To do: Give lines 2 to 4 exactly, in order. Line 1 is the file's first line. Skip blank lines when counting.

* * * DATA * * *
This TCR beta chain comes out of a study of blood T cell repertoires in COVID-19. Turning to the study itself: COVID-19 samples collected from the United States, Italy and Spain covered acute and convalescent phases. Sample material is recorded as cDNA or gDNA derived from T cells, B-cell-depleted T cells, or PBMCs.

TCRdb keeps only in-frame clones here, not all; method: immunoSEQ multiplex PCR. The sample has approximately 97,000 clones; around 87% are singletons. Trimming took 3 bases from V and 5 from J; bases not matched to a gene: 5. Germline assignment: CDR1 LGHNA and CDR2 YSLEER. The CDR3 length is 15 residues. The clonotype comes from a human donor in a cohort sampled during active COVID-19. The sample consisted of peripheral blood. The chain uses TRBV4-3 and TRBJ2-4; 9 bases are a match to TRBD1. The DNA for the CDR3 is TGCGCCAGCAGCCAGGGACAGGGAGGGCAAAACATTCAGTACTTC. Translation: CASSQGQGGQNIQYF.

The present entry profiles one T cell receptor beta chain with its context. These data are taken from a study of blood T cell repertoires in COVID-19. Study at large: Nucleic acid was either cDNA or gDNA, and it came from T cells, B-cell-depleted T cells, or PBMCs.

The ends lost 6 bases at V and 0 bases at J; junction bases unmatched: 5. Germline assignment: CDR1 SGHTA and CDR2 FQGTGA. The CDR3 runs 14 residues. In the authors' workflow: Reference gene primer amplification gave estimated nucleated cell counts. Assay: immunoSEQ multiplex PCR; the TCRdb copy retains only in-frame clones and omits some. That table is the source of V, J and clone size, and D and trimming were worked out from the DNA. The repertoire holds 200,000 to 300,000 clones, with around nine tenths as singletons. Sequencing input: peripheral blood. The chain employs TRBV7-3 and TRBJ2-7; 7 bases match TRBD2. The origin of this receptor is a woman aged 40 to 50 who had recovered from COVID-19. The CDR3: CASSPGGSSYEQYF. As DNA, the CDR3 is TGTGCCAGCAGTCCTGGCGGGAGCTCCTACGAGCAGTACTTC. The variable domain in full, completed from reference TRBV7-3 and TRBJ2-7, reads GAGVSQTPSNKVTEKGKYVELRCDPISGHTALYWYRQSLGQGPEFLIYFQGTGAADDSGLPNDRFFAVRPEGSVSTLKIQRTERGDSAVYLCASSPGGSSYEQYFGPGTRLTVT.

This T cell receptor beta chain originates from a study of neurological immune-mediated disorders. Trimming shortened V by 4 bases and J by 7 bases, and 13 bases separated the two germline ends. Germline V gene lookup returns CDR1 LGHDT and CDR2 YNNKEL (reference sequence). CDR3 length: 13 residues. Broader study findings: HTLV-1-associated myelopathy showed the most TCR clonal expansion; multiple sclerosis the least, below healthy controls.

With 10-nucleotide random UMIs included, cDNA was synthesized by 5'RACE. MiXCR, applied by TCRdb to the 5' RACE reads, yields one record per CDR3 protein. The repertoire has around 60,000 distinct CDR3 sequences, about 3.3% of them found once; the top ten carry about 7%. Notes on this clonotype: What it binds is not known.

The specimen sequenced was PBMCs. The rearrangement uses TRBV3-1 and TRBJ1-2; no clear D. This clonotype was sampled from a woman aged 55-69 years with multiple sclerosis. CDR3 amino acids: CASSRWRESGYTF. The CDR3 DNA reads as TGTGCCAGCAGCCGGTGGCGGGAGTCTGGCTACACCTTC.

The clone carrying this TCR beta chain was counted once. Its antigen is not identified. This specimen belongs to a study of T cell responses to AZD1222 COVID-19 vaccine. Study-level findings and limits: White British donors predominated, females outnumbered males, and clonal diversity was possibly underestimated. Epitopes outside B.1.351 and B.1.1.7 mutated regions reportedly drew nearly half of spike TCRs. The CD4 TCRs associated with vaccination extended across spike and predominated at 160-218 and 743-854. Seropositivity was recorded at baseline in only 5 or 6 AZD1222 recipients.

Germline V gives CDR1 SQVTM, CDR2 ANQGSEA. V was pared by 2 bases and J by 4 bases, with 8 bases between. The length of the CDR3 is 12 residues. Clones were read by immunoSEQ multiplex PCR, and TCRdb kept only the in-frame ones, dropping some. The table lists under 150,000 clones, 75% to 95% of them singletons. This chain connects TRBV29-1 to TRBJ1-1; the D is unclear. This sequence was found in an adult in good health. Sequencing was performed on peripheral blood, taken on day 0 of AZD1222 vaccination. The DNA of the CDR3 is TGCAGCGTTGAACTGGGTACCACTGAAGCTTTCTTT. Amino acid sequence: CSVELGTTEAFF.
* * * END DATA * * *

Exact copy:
TCRdb keeps only in-frame clones here, not all; method: immunoSEQ multiplex PCR. The sample has approximately 97,000 clones; around 87% are singletons. Trimming took 3 bases from V and 5 from J; bases not matched to a gene: 5. Germline assignment: CDR1 LGHNA and CDR2 YSLEER. The CDR3 length is 15 residues. The clonotype comes from a human donor in a cohort sampled during active COVID-19. The sample consisted of peripheral blood. The chain uses TRBV4-3 and TRBJ2-4; 9 bases are a match to TRBD1. The DNA for the CDR3 is TGCGCCAGCAGCCAGGGACAGGGAGGGCAAAACATTCAGTACTTC. Translation: CASSQGQGGQNIQYF.

The present entry profiles one T cell receptor beta chain with its context. These data are taken from a study of blood T cell repertoires in COVID-19. Study at large: Nucleic acid was either cDNA or gDNA, and it came from T cells, B-cell-depleted T cells, or PBMCs.

The ends lost 6 bases at V and 0 bases at J; junction bases unmatched: 5. Germline assignment: CDR1 SGHTA and CDR2 FQGTGA. The CDR3 runs 14 residues. In the authors' workflow: Reference gene primer amplification gave estimated nucleated cell counts. Assay: immunoSEQ multiplex PCR; the TCRdb copy retains only in-frame clones and omits some. That table is the source of V, J and clone size, and D and trimming were worked out from the DNA. The repertoire holds 200,000 to 300,000 clones, with around nine tenths as singletons. Sequencing input: peripheral blood. The chain employs TRBV7-3 and TRBJ2-7; 7 bases match TRBD2. The origin of this receptor is a woman aged 40 to 50 who had recovered from COVID-19. The CDR3: CASSPGGSSYEQYF. As DNA, the CDR3 is TGTGCCAGCAGTCCTGGCGGGAGCTCCTACGAGCAGTACTTC. The variable domain in full, completed from reference TRBV7-3 and TRBJ2-7, reads GAGVSQTPSNKVTEKGKYVELRCDPISGHTALYWYRQSLGQGPEFLIYFQGTGAADDSGLPNDRFFAVRPEGSVSTLKIQRTERGDSAVYLCASSPGGSSYEQYFGPGTRLTVT.